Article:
سال سوم - فصل 06
- زمان مطالعه 5 دقیقه
- سطح ساده
دانلود اپلیکیشن «زیبوک»
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متن انگلیسی فصل
6 Jarvis Morrow walked home from the High School Commencement with Anne and told her his woes.
“You’ll have to run away with her, Jarvis. Everybody says so. As a rule I don’t approve of elopements” (“I said that like a teacher of forty years’ experience,”
thought Anne with an unseen grin) “but there are exceptions to all rules.”
“It takes two to make a bargain, Anne. I can’t elope alone. Dovie is so frightened of her father, I can’t get her to agree. And it wouldn’t be an elopement . . . really.
She’d just come to my sister Julia’s . . . Mrs. Stevens, you know . . . some evening. I’d have the minister there and we could be married respectably enough to please anybody and go over to spend our honeymoon with Aunt Bertha in Kingsport. Simple as that. But I can’t get Dovie to chance it. The poor darling has been giving in to her father’s whims and crotchets so long, she hasn’t any willpower left.”
“You’ll simply have to make her do it, Jarvis.”
“Great Peter, you don’t suppose I haven’t tried, do you, Anne? I’ve begged till I was black in the face. When she’s with me she’ll almost promise it, but the minute she’s home again she sends me word she can’t. It seems odd, Anne, but the poor child is really fond of her father and she can’t bear the thought of his never forgiving her.”
“You must tell her she has to choose between her father and you.”
“And suppose she chooses him?”
“I don’t think there’s any danger of that.”
“You can never tell,” said Jarvis gloomily. “But something has to be decided soon. I can’t go on like this forever. I’m crazy about Dovie . . . everybody in Summerside knows that. She’s like a little red rose just out of reach . . . I must reach her, Anne.”
“Poetry is a very good thing in its place, but it won’t get you anywhere in this instance, Jarvis,” said Anne coolly. “That sounds like a remark Rebecca Dew would make, but it’s quite true. What you need in this affair is plain, hard196 common sense. Tell Dovie you’re tired of shilly-shallying and that she must take you or leave you. If she doesn’t care enough for you to leave her father for you, it’s just as well for you to realize it.”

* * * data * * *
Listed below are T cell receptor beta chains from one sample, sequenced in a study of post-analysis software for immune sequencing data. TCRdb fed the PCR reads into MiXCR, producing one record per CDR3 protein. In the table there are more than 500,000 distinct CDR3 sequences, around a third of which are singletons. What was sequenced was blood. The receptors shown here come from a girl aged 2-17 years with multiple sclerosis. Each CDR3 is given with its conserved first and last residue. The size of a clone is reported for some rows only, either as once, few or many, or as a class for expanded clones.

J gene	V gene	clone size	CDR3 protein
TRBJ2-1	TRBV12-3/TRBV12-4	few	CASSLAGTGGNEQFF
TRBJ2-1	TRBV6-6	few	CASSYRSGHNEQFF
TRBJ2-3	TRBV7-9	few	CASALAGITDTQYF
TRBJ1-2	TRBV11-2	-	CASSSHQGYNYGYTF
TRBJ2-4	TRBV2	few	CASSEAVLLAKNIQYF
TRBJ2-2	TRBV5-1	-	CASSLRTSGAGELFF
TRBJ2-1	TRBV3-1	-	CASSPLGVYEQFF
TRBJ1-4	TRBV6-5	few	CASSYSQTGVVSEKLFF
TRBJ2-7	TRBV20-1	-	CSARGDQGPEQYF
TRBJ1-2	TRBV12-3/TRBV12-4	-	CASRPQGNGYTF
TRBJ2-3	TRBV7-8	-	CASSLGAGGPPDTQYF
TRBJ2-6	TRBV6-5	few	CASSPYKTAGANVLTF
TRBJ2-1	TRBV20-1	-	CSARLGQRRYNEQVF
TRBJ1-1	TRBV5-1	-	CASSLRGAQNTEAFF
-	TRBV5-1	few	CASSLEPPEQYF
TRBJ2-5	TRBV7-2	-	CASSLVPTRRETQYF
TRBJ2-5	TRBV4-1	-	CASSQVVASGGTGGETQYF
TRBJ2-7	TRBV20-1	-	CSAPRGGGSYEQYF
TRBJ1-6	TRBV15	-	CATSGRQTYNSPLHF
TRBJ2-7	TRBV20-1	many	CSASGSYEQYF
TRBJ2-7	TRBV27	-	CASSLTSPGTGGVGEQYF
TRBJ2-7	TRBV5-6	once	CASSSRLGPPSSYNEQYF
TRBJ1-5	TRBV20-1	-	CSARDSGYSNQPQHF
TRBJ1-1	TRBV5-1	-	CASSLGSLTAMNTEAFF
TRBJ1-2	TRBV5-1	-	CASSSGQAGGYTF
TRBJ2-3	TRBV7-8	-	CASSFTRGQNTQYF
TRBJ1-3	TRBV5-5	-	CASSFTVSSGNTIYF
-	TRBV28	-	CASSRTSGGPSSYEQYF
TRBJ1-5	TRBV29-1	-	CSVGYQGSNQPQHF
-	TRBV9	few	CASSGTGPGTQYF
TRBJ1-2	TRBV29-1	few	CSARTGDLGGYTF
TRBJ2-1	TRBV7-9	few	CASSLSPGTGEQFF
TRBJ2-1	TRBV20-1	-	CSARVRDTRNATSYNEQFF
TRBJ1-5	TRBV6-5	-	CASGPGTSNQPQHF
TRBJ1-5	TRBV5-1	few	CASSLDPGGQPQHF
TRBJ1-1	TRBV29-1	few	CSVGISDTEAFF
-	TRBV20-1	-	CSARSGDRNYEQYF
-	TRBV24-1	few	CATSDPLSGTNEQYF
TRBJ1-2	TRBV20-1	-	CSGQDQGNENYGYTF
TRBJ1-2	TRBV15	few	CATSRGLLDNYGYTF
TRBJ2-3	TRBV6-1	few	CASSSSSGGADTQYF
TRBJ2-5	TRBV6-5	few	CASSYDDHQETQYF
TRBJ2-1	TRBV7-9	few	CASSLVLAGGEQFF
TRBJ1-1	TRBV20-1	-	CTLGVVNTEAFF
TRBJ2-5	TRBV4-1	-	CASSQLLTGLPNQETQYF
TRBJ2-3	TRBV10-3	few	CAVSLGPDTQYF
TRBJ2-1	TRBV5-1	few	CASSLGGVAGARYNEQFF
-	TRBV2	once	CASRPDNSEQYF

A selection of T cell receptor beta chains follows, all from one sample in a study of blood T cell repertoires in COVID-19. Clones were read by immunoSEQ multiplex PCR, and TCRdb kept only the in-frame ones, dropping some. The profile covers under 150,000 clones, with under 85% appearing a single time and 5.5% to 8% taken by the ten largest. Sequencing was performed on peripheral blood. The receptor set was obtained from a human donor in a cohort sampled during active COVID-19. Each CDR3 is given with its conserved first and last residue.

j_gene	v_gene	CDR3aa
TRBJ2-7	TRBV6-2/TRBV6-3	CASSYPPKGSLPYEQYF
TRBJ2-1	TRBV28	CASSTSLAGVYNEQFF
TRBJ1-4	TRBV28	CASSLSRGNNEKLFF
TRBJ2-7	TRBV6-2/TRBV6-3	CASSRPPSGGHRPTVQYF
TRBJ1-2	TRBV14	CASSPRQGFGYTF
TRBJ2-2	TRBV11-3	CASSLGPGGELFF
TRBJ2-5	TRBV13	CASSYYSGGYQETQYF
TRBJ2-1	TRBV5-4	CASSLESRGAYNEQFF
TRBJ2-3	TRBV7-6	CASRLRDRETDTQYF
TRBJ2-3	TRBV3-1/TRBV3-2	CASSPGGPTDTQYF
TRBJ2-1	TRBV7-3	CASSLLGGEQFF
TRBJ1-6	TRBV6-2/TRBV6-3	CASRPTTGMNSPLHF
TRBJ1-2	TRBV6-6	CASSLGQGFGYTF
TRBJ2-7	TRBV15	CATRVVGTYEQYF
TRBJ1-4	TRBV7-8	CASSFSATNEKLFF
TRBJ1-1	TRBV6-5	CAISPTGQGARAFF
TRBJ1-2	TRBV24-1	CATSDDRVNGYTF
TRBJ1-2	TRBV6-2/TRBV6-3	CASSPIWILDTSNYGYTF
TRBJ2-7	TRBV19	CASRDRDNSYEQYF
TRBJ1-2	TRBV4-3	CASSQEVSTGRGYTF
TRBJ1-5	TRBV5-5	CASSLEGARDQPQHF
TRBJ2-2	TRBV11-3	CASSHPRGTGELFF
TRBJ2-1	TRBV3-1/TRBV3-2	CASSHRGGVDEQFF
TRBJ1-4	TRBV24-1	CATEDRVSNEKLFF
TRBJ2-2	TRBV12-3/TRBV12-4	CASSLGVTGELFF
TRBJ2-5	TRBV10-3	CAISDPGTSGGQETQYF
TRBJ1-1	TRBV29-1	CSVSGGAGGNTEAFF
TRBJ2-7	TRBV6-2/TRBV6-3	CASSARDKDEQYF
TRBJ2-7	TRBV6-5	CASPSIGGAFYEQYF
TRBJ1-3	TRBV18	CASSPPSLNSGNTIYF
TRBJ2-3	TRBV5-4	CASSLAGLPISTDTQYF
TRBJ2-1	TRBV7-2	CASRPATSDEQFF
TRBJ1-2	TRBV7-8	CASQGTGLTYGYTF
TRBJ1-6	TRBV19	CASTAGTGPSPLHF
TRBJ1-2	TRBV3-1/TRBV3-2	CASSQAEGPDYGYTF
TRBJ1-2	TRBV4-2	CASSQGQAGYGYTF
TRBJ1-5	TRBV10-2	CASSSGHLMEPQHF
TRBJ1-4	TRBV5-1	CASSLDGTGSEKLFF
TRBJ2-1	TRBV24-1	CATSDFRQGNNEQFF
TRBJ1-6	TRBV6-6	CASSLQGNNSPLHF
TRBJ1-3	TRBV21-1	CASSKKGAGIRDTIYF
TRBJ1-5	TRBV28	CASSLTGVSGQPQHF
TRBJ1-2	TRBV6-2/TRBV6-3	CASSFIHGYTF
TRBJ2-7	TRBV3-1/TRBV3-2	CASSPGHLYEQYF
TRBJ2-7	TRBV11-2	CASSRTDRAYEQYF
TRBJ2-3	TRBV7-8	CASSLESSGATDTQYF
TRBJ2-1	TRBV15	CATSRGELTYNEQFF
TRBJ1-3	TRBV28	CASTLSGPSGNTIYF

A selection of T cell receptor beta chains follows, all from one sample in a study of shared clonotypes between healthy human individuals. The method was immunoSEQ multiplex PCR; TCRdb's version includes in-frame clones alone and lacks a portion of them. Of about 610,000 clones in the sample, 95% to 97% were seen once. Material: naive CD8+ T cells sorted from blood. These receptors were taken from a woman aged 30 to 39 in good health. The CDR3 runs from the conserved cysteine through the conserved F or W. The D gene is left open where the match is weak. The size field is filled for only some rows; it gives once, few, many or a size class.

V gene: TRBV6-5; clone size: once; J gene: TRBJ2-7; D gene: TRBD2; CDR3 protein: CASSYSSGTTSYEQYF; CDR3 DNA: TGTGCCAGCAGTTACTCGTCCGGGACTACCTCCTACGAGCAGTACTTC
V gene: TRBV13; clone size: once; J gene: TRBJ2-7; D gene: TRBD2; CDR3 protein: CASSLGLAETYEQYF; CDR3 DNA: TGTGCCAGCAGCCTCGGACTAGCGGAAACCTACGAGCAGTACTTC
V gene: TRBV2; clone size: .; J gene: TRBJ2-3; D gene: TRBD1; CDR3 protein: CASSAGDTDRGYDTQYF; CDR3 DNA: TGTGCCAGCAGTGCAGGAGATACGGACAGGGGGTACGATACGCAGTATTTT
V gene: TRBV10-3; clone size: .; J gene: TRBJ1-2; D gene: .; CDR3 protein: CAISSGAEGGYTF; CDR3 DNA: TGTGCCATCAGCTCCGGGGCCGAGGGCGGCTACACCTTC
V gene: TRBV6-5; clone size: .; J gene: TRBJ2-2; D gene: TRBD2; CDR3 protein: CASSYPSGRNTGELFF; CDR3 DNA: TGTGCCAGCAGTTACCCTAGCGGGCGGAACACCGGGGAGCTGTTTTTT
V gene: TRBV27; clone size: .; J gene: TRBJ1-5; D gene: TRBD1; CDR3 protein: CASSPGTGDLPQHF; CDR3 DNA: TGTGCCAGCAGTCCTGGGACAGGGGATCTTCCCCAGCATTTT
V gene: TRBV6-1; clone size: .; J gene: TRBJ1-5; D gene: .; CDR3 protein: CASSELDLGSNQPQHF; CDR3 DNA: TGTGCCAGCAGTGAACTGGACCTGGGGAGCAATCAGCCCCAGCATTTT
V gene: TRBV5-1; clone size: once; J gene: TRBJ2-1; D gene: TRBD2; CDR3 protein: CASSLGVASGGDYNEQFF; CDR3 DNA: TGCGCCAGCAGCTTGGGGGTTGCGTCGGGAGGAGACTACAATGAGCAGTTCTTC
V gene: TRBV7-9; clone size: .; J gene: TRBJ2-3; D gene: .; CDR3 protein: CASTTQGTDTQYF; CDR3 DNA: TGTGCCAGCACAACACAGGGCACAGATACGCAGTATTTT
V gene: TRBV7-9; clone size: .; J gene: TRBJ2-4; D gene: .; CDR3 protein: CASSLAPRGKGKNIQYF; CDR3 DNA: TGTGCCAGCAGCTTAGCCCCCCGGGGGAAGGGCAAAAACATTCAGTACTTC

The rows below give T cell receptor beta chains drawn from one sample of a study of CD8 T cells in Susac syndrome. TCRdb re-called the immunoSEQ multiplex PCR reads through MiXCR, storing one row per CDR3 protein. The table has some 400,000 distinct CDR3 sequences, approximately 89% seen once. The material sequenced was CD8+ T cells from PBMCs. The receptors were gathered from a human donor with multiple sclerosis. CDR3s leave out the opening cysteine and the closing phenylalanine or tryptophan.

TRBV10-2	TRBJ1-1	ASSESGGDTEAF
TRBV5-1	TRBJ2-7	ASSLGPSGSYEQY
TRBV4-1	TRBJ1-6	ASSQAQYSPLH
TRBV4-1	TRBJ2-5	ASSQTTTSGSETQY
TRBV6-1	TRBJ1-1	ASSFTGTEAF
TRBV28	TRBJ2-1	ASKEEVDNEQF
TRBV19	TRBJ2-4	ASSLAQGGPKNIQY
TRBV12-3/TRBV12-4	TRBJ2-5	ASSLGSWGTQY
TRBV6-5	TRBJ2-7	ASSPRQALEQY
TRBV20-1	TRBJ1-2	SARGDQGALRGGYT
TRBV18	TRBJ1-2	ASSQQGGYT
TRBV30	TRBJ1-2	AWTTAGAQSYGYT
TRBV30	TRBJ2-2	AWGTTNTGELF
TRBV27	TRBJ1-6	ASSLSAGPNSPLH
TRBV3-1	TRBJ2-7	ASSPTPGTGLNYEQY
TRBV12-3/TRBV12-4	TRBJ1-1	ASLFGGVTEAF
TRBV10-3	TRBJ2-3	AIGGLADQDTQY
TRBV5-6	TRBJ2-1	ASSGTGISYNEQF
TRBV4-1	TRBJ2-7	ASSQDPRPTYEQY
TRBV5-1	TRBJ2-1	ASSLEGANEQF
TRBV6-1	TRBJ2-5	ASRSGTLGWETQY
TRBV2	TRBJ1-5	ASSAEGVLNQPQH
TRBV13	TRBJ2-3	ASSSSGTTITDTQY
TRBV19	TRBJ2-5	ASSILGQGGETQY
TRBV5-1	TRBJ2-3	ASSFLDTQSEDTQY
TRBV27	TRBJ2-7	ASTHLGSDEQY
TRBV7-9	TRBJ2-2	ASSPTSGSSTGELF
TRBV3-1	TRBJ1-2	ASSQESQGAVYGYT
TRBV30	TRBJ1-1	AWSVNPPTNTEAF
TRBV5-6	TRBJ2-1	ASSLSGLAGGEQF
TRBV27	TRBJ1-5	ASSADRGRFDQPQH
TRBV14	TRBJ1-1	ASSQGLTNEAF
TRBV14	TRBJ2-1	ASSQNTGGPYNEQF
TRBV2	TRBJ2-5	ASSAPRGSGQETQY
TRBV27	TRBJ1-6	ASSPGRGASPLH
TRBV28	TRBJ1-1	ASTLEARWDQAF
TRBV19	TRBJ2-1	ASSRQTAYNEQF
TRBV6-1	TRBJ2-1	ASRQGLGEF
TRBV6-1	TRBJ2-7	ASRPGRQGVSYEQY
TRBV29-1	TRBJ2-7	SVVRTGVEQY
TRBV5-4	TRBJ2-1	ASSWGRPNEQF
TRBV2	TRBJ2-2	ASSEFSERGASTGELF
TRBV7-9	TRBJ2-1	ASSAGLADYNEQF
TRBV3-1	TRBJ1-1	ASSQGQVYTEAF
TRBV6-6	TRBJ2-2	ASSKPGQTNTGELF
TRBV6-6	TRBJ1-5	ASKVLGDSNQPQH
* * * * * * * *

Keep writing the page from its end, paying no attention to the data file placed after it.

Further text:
“You haven’t been under the thumb of Franklin Westcott all your life, Anne. You haven’t any realization of what he’s like. Well, I’ll make a last and final effort. As you say, if Dovie really cares for me she’ll come to me . . . and if she doesn’t, I might as well know the worst. I’m beginning to feel I’ve made myself rather ridiculous.”
“If you’re beginning to feel like that,” thought Anne, “Dovie would better watch out.”
Dovie herself slipped into Windy Poplars a few evenings later to consult Anne.
“What shall I do, Anne? What can I do? Jarvis wants me to elope . . . practically.
Father is to be in Charlottetown one night next week attending a Masonic banquet . . . and itwould be a good chance. Aunt Maggie would never suspect.
Jarvis wants me to go to Mrs. Stevens’ and be married there.”
“And why don’t you, Dovie?”
“Oh, Anne, do you really think I ought to?” Dovie lifted a sweet, coaxing face.
“Please, please make up my mind for me. I’m just distracted.” Dovie’s voice broke on a tearful note. “Oh, Anne, you don’t know Father. He just hates Jarvis . . . I can’t imagine why . . . can you? How can anybody hate Jarvis? When he called on me the first time, Father forbade him the house and told him he’d set the dog on him if he ever came again . . . our big bull. You know they never let go once they take hold. And he’ll never forgive me if I run away with Jarvis.”
“You must choose between them, Dovie.”
“That’s just what Jarvis said,” wept Dovie. “Oh, he was so stern . . . I never saw him like that before. And I can’t . . . I can’t li . . i . . i . . ve without him, Anne.”
“Then live with him, my dear girl. And don’t call it eloping. Just coming into Summerside and being married among his friends isn’t eloping.”
“Father will call it so,” said Dovie, swallowing a sob. “But I’m going to take your advice, Anne. I’m sure you wouldn’t advise me to take any step that was wrong. I’ll tell Jarvis to go ahead and get the license and I’ll come to his sister’s the night Father is in Charlottetown.”
Jarvis told Anne triumphantly that Dovie had yielded at last.
“I’m to meet her at the end of the lane next Tuesday night . . . she won’t have me go down to the house for fear Aunt Maggie might see me . . . and we’ll just step up to Julia’s and be married in a brace of shakes. All my folks will be there, so it will make the poor darling quite comfortable. Franklin Westcott said I should never get his daughter. I’ll show him he was mistaken.”
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